Take care of vs. take care about
WRONG: I need to
take care about my sister tomorrow.
RIGHT: I need to take care of my sister tomorrow.
Phrasal verbs are a big problem for non-native speakers and that’s completely understandable. There is often no logical explanation for their form. This mistake above though is more of a mix-up between two common phrasal verbs – ‘take care of’ and ‘care about’.
‘Take care of’ means to ‘look after’ (another phrasal verb!) or to be responsible for someone or something. So, when the parents leave and you are left alone with the baby, you need to take care of it. We can also take care of our health (meaning you don’t smoke or drink too much) or take care of a situation (meaning to deal with it/solve it).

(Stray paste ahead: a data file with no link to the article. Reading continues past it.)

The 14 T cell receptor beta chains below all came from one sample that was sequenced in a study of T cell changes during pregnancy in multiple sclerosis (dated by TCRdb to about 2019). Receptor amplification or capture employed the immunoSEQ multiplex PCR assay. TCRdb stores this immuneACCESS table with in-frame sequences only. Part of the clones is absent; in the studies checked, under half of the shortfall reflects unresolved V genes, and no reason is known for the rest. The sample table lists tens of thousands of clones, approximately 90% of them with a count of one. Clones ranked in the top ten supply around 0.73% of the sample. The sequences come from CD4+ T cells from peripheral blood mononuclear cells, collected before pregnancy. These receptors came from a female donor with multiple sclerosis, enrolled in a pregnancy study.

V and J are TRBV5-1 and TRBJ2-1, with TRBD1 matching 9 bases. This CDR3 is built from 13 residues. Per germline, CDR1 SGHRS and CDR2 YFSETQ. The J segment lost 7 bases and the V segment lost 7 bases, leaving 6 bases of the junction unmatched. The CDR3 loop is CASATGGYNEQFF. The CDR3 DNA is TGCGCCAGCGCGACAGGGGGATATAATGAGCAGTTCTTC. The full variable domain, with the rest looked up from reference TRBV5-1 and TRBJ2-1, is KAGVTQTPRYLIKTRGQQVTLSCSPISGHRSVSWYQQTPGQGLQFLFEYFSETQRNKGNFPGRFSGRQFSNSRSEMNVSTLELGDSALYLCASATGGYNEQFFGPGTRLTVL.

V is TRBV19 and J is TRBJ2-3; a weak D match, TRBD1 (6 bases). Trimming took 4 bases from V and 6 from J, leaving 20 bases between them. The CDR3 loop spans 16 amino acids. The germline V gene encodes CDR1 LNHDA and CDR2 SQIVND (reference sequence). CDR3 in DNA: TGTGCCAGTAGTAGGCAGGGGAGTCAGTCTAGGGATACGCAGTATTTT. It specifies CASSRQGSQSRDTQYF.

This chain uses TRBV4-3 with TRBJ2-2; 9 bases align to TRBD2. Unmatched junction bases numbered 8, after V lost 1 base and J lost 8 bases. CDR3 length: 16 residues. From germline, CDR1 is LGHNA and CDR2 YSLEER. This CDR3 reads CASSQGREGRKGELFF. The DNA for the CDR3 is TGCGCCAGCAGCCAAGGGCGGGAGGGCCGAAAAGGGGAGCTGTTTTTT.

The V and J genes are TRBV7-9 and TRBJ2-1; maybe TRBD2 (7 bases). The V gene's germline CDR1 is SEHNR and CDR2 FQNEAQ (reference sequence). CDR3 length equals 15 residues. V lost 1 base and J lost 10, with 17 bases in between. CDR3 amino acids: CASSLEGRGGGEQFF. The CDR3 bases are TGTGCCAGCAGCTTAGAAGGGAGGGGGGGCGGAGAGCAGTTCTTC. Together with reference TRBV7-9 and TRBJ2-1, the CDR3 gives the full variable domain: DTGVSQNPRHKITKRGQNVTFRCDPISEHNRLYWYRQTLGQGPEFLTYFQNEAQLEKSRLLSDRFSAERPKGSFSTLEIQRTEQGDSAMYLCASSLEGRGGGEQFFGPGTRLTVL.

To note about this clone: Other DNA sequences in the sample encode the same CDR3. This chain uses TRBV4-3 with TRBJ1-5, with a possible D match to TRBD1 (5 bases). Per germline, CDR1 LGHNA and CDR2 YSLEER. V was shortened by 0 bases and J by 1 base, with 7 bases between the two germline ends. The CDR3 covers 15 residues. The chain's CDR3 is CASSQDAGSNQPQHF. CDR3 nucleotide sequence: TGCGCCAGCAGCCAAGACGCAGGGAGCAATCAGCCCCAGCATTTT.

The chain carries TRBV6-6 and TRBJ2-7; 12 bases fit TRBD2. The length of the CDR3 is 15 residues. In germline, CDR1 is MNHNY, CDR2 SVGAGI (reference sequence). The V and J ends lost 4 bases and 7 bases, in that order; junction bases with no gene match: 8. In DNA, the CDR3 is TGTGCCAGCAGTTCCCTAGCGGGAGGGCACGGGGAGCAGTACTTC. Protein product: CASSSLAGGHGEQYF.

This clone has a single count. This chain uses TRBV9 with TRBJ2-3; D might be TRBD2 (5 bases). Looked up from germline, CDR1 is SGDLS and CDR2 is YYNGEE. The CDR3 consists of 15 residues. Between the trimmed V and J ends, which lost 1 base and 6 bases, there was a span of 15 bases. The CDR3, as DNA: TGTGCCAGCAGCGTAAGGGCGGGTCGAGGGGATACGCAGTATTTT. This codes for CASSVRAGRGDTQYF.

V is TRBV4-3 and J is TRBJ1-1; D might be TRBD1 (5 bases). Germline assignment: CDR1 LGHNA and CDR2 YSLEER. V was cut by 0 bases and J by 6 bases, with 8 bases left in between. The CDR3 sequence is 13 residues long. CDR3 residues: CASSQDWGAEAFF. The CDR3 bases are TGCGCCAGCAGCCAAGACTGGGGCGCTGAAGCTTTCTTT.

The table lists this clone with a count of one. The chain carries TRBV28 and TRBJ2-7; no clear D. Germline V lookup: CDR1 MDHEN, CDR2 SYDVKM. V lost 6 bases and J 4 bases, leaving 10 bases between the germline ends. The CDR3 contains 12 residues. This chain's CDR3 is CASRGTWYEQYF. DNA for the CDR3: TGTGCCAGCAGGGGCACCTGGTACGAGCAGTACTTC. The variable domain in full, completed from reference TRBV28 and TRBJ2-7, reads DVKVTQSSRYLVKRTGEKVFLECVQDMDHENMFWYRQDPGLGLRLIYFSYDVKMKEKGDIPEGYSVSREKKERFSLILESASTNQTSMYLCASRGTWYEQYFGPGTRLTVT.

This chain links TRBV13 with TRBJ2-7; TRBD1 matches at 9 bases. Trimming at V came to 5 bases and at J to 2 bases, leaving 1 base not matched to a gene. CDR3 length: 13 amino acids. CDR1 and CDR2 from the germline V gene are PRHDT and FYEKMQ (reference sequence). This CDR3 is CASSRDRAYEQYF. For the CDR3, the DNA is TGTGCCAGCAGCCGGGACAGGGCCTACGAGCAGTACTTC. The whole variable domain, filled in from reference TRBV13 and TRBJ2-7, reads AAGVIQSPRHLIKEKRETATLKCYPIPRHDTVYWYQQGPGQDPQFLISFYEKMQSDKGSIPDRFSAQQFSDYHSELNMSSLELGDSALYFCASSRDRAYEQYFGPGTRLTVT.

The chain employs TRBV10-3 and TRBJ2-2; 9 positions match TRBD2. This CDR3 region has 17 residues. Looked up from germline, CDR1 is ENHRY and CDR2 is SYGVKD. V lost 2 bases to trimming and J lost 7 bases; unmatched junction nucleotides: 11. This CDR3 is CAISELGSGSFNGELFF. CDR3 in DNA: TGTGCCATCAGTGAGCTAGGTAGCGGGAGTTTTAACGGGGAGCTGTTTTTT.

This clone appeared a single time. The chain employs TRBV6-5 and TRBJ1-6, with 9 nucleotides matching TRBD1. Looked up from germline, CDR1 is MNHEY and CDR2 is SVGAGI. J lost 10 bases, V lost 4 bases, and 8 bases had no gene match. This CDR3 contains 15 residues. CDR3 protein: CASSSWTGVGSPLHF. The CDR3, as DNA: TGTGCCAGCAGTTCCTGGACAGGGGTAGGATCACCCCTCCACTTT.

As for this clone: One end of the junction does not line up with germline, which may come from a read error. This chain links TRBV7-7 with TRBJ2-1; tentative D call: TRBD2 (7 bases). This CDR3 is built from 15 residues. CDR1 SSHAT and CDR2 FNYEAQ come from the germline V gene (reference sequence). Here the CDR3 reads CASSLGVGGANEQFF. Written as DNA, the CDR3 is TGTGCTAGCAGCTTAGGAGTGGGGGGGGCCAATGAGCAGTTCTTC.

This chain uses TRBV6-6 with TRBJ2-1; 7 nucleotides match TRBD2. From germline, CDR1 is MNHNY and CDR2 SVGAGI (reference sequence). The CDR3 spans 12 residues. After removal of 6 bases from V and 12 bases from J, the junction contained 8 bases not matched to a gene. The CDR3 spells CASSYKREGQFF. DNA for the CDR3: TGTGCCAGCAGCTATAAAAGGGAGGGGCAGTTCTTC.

‘Care about’ means take an active personal interest in something or someone. So, if you are interested in politics, you can say that you care about politics, or you care about what happens to your country.
To ‘take care about’ does not exist.
Here’s both correct phrasal verbs used together:
A: Hey, you care about what’s happening in Iraq, right? Well, there’s a live discussion at the town hall tomorrow.
B: Oh no, I can’t go! I have to take care of my sister tomorrow night.